Have you ever positively changed the trajectory of a person's life? Literacy Connects' volunteers serving as Reading Seed coaches have.

Michael, a second-grader, was far behind his class in his ability to read. He never participated in class and disengaged from activities as much as he possibly could. Then he was matched with a volunteer Reading Seed coach.

He met with Barbara every week for 30 minutes. She got to know Michael and brought him books about his primary interest - cars. Barbara read the books to him and then they read them together. After several months Michael was reading them mostly unassisted and was enjoying reading for the first time in his life. Even more importantly, he began to believe that he was a smart, capable learner. Meanwhile, in his classroom, his teacher reported that he now raises his hand and participates in every class discussion and project.

I submit to you that Michael now has an opportunity to succeed that he would not have had without his volunteer coach who cared enough to meet with him once a week all school year. Barbara changed his life trajectory.

The Arizona Daily Star's recent Losing Ground series clearly showed how poverty is caused by many complex and interrelated factors. Likewise, Literacy Connects understands that there is no one solution to improving literacy skills and thus education levels and jobs skills for Tucsonans. Teaching parents the importance of reading and speaking to their children, getting books into homes, exposing children to the arts through creative writing, and offering adult education programs are all critical components of Literacy Connects, in addition to K through third-grade reading coaches through Reading Seed.

It is also true that Literacy Connects' Reading Seed volunteers can't solve all of the problems in a child's life. But they can provide a regular and stable mentoring relationship as well as help with reading skills - both of which are tremendously significant. This critical one-on-one attention is something that our hard-working and thinly stretched public schools cannot provide. They need our help.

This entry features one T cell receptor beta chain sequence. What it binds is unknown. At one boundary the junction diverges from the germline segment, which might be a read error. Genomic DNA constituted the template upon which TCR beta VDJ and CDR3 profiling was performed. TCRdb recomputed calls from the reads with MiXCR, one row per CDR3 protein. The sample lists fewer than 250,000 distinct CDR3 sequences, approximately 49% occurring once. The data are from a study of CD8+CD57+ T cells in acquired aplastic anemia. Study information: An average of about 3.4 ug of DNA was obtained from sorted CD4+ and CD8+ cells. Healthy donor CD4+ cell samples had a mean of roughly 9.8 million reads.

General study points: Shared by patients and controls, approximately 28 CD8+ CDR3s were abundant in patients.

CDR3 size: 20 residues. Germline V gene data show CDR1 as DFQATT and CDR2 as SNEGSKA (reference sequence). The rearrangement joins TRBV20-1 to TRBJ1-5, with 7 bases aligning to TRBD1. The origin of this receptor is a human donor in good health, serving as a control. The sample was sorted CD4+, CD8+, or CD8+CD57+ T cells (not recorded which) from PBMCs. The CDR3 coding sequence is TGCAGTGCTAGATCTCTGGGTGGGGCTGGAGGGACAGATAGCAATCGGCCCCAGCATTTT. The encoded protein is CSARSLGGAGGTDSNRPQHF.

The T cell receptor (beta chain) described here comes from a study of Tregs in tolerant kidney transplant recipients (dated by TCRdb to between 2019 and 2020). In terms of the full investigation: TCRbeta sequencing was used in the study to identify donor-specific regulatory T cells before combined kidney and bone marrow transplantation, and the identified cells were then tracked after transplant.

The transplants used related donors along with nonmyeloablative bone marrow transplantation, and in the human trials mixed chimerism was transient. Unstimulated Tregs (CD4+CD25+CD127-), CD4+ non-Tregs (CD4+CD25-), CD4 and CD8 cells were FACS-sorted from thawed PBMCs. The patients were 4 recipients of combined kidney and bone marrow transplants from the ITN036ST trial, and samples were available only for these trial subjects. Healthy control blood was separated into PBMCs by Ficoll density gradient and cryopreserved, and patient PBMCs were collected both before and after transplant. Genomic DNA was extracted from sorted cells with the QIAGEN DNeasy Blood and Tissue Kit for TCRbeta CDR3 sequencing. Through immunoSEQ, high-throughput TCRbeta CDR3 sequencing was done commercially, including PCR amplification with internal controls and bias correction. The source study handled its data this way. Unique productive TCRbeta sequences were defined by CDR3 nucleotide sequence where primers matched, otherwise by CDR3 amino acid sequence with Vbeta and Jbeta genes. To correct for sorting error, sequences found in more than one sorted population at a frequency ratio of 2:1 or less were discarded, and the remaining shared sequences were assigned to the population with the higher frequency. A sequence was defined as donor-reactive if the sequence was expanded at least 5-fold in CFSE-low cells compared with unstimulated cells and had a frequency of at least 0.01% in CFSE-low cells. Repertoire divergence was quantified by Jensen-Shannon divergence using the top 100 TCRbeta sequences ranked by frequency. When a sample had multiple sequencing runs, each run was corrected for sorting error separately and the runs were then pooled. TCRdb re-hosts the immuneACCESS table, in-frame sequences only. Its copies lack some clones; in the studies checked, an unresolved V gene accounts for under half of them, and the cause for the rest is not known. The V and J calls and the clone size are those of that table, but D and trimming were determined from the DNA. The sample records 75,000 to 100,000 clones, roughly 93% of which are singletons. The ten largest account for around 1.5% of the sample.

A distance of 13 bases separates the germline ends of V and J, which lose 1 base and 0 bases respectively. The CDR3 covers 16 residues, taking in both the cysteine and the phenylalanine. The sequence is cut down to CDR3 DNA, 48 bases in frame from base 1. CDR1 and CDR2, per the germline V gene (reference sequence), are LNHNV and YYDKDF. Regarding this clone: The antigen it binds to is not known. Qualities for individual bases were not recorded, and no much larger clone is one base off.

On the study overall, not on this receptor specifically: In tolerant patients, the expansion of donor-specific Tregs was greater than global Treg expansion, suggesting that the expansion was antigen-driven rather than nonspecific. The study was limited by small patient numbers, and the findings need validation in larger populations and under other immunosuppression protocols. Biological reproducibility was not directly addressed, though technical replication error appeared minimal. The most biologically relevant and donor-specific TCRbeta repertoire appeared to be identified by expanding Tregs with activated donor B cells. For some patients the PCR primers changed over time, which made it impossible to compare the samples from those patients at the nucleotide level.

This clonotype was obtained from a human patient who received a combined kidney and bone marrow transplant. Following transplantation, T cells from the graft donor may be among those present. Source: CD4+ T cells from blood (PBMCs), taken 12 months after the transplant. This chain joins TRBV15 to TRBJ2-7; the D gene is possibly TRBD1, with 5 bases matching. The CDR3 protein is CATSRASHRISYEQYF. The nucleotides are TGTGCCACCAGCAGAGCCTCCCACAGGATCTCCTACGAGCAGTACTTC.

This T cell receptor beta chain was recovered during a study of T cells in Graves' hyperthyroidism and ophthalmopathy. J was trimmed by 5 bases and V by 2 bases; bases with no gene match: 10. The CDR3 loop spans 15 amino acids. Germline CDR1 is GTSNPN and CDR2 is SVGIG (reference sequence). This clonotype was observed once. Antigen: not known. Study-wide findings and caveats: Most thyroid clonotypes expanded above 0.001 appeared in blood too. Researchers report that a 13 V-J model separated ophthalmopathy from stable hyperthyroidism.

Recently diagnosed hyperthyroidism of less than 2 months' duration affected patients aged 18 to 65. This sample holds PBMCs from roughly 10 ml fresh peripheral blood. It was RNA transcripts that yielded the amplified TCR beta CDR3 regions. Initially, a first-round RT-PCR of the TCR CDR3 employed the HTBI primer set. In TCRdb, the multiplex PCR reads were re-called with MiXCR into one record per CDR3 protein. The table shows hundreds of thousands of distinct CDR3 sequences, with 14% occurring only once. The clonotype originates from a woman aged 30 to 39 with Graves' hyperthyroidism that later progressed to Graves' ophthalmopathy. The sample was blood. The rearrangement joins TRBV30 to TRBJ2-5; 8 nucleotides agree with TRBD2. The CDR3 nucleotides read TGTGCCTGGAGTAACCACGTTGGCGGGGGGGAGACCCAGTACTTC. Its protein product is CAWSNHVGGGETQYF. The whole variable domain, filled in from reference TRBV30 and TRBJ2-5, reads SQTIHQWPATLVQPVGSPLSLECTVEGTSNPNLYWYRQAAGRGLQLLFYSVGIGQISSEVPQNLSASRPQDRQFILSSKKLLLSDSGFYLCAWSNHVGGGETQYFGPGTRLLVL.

Mayor Jonathan Rothschild's pledge to recruit 500 new volunteer coaches would double the number of children Reading Seed can assist this year. With the help of the Arizona Daily Star, I trust that the mayor will meet this goal, but it is up to our community. If you can give an hour a week during the school day -please call 798-0700 or visit www.literacyconnects.org/readingseed.

If you are not able to volunteer you can still help to improve a child's successes. A donation of $200 at www.literacyconnects.org will support the costs of a coach for a child for a full year. These dollars cover training, placing and coordinating volunteers as well as coordination with schools, data collection and recording and in-direct costs like office supplies and utilities. Literacy Connects qualifies for the Arizona state credit for the working poor ($200 if filing singly and $400 jointly). You can support a child's coaching sessions for a year at no cost to you. Even better - thanks to The Stocker Foundation, all gifts will be matched up to $25,000. So your $200 will become $400 and support two children instead of one. Please give whatever amount is right for you.

Our future will be determined by our children and it does "take a village." Literacy Connects' Reading Seed program offers an opportunity to give children an improved life trajectory. As Rothschild said in the Star, This is ultimately a community deciding that this is something it wants to do."

Please respond in whatever way you can - for our kids' sakes.

Betty Stauffer is executive director of Literacy Connects. Email her atbstauffer@LiteracyConnects.org.

To volunteer or donate

Call 798-0700 or visit www.literacyconnects.org/readingseed to find ways you can help.